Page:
This isn’t a serious criticism of the SP360 4K per se, as it’s explicitly marketed as an action-cam. However, it is something to bear in mind if you’re considering buying it.

           

          The individual cams aren’t actually 360

          While the individual SP360 4K is marketed as an action-cam, one of its biggest selling points is being able to shoot 360 footage. But a single unit cannot do this as its maximum FoV is 235mm. You can reportedly use a single cam positioned low down facing upwards to get a 360’ish video, but the result is that you’ll have a massive black hole covering the lower half of the video, which isn’t great.

          However, once again, this isn’t a decisive criticism of the SP360 4K either, as you can use two of these together to shoot proper 360 footage. In a way this could actually be viewed as a strength: you can use a single unit as an ultra-wide angle high quality 4K action-cam, or two of them for 360. This is a rather unique feature that no other manufacturer has tapped into. Other 360 cams on the market such as the Ricoh Theta-S, not to mention other 360 cams soon to be released, such as the Samsung Gear 360 or the Nikon Keymission 360, all have two spherical lenses back-to-back in a single unit. While this is great and more convenient for 360 shooting, it also makes them one-trick ponies. You can’t realistically use them as single-facing action cams, and I’d be worried about breaking one of the lenses if I mounted it close to my helmet or body with only one lens facing outwards. And two of these together are simple and easy to use thanks to Kodak’s simple housing unit and stitching software. And at $899 for a pair (including free software and mounting equipment) you’re getting a reasonably decent 360 rig for a fraction of the cost of a GoPro one. And the footage quality is better than the competition (excluding a GoPro rig of course).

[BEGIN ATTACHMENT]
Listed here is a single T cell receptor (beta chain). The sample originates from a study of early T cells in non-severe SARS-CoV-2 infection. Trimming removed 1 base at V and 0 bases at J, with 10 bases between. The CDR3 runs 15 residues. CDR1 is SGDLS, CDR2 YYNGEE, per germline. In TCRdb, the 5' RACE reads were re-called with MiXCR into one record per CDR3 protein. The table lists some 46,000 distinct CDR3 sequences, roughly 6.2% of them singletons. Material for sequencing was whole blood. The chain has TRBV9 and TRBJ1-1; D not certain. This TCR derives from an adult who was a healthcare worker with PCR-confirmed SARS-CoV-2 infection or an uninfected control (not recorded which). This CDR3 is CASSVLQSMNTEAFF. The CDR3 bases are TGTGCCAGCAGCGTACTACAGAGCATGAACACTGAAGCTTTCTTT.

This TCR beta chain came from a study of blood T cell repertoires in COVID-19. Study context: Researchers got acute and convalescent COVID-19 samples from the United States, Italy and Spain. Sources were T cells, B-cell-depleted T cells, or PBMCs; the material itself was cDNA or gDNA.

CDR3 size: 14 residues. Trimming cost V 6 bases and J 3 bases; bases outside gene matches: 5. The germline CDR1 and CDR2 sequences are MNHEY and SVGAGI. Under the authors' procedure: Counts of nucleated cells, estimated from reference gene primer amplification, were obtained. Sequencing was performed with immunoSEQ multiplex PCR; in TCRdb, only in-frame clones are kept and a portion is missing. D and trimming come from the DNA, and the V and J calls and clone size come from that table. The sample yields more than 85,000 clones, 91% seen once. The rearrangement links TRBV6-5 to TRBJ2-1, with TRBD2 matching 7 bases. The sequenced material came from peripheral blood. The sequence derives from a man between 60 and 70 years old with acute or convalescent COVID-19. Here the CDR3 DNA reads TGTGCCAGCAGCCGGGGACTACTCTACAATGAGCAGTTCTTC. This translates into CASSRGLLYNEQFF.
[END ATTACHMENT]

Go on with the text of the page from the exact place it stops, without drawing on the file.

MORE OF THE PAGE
The Smartphone app is glitchy

          We’ve already mentioned the problems we had with the app earlier. This annoyed us considerably. Hopefully Kodak will fix this later in the year so it doesn’t freeze up and so the live view function actually works consistently. And the ability to control two cams at once when shooting 360 videos would be a nice additional feature too.

           

          The stitching software is slow

          While the stitching software is easy to use and works most of the time, the rendering time isn’t good, at all. Kolor’s Video Pro software is significantly faster thanks to its ability to utilize your computer’s GPU as well as select how many of your CPUs cores to use. It would be nice if Kodak did something similar to speed up rendering time. I assume the reason the software doesn’t utilize more of your CPU or GPU is because it’s intended to function on a wide range of computers with different specs, and older and slower computers might struggling rendering 360 footage. While we understand and appreciate their reasoning here (if indeed that is their reasoning), it would’ve been nice to allow users the option to speed up rendering times.